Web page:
Heart – Is an excellent source of protein, B vitamins and iron. It contains some essential fatty acids and a little vitamin A. Heart contains good levels of taurine which is important food …. For the heart.  Remember, the heart is muscle meat, not offal.

Taurine – is important for cats’ wellbeing and is found in animal based protein (i.e. meat, offal). A lack of taurine causes eye problems (from eye degeneration to blindness), hair loss, tooth decay and a weak and enlarged heart.

Raw Whole Eggs (free range) – with shells (a perfect ratio of phosphorus to calcium) can be fed two or three times per week. Feed the whole egg to your dog. Egg yolks are an excellent source of magnesium, calcium, iron, folate, vitamin A, E and B6 and free range eggs have lots of Beta Carotene.

Raw Green Tripe – has long been quoted as being “the finest of all natural foods”. It should be unprocessed and unbleached. Raw green tripe is creamy light brown/slightly green in colour and is straight out of the animal and is a great food. It is the edible lining and accompanying content of a cow or other grass eating animals’  (venison and lamb) first or second division of the stomach. Paunch tripe comes from the large first stomach division and honeycomb tripe comes from the second division.

Both dogs and cats benefit from eating tripe as it contains a very diverse profile of living nutrients including digestive enzymes, Omega 3 & 6 fatty acids, vitamin B, probiotics and phytonutrients. Raw green tripe has a very good calcium to phosphorus ratio, it is not an essential part of the diet, yet it is extremely nutritious. Tripe should be from grass fed herbivores not grain fed to get maximum nutritional benefit.

Why raw meat but not kibble?

Dogs and cats have sharp teeth designed for grabbing, ripping, tearing, shredding and shearing meat. Their jaws work up and down, not side to side like a cow chewing grass.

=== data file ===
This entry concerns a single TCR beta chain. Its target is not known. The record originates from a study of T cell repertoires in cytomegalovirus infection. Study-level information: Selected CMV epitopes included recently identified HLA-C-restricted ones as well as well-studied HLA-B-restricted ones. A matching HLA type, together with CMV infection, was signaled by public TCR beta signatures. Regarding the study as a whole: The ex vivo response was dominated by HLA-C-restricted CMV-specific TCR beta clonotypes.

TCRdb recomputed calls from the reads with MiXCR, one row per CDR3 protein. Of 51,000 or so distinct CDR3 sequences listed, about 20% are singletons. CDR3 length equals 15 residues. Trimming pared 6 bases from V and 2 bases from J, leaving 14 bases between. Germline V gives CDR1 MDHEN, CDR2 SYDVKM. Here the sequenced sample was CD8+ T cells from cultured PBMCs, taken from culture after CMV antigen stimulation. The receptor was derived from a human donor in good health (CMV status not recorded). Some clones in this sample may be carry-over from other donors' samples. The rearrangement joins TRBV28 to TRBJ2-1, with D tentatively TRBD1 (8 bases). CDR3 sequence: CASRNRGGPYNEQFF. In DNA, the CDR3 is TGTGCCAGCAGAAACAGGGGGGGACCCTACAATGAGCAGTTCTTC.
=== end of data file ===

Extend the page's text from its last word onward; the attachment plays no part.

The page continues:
Kibble manufacturers enrich their products by adding vitamins and minerals after drying. The heating process used reduces the level of naturally occurring nutrients.

Commercial pet foods, dry foods in particular, often contain a large amount of grains. Grains are not a natural part of the dogs or cats diet.

Dogs and cats do not have the ability to digest grains properly, so instead extra strain is put on the liver as it has to produce more bile to break down the insoluble fiber. Grains suppress the immune system, they are mucous forming and provide an ideal environment for parasites to thrive in. Grains also contribute to the formation of dental plaque and tartar on the teeth, as well as bad breath and flatulence. Dogs and cats have no dietary requirements for carbohydrates, nor are they equipped with the teeth to process them.

Because cats are obligate carnivores, it is believed that a switch to a predominantly meat based raw diet is beneficial due to cats inability to digest grains.

The corn based protein found in kibble (which is cheaper to manufacture) is not as good as the protein found in meat, meaty bones and offal.

You may find that if your pet has allergies, this may be due to the grains or the preservatives in the kibble.

You may also notice that your dog and cats gains weight easily even though it may have plenty of exercise. With raw meat/meaty bones and organ meat, they will get all the nutrition they need and none of the stuff they don’t need. A healthy weight should be maintained when eating raw food.


Cat Feeding Guide